Is this state senator the next Ted Cruz? Another candidate steps up to challenge Lindsay Graham

On radio this morning, Glenn spoke to South Carolina Republican State Senator Lee Bright, who is challenging incumbent Senator Lindsey Graham in the upcoming senate race. Bright joins fellow candidates Nancy Mace and Richard Cash in the Republican primary fight, and Glenn found himself impressed with Bright and his background.

“So now you are officially in the game and you are officially running against Lindsey Graham,” Glenn said to Bright on radio this morning. “What is the reason why people from South Carolina should trust that you're going to be any different?

“Well, I've done that in the State Senate, I've been very conservative,” Bright said. “I've got a 100 score with the South Carolina Club For Growth, got the high score in the legislature in the Republican liberty caucus. I've been consistent on social and fiscal issues. Basically I've been fighting the good fight and looking forward to doing that in Washington.”

Sen. Graham made headlines recently for his ill-advised comments about not knowing how bad things really were in Egypt. He has said he doesn’t mind if the NSA listens to his phone calls from time to time. He mocked fellow Senator Rand Paul (R-KY) for his decision to filibuster the Obama administration’s drone policy. It’s safe to say that Sen. Graham does not align with conservative values. But would Bright be any different? Glenn asked him what he would do upon arriving in Washington.

“I think somebody's going to take the fight to Obama,” Bright said. “Instead of trying to find ways to compromise with someone who is dismantling the foundation of our nation, we need to take the fight to him and we're not doing that… We've got three in the U.S. Senate that are doing it and, you know, I'm hoping that we get more. But it's just a matter of taking the fight to him.”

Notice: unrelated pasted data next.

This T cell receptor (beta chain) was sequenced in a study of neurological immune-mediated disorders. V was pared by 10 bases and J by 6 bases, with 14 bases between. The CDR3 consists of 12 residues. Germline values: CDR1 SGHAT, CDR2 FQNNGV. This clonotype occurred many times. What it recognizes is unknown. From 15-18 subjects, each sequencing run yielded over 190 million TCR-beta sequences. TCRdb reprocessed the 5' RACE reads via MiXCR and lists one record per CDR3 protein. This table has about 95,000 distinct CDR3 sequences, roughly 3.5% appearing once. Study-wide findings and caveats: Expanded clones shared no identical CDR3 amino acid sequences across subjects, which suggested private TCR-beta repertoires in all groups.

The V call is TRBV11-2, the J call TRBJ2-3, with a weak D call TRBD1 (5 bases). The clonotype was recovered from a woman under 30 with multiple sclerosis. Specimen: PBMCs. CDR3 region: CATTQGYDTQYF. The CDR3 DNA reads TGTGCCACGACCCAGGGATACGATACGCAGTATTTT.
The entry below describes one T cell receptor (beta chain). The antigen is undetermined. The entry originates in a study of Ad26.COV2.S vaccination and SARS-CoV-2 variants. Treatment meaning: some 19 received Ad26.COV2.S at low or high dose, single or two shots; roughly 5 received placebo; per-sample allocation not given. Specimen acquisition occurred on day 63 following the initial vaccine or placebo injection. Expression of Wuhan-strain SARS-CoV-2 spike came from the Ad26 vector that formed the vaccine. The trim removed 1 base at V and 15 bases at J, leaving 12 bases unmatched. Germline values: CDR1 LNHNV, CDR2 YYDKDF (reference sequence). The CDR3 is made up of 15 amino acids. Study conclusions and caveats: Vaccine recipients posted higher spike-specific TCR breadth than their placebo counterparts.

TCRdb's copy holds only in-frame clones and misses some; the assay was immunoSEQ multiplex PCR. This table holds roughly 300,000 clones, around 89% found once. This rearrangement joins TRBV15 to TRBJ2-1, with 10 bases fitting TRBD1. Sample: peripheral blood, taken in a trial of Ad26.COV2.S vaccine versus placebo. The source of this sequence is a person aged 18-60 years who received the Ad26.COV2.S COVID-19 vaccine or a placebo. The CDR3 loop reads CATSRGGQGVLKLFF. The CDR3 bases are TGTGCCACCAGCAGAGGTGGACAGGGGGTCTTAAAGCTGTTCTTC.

When you are facing off against someone like Sen. Graham, you are really facing off against a machine of progressives from both sides of the aisle who will stop at nothing to maintain power. Glenn reminded Bright that it will be a difficult and trying fight.

“And that's what I told people after I got elected to the State Senate. I said, ‘You think things are bad until you get down there and you find out how bad it really is.’ And I'm sure Washington's even worse,” Bright explained. “I've been through a lot in my life. I have had to go through a business that did not survive the economic times, I had cancer when I was in high school, my wife and I had two very tough miscarriages. I've been through a lot in my life, and the very thing that holds me is being grounded in my faith. And I realize that we're all but vapors on this Earth, and I want to be able to make a difference and to be able to say that my life mattered. And by going up there and being a part of the crowd, I'm not going to be able to make a difference.”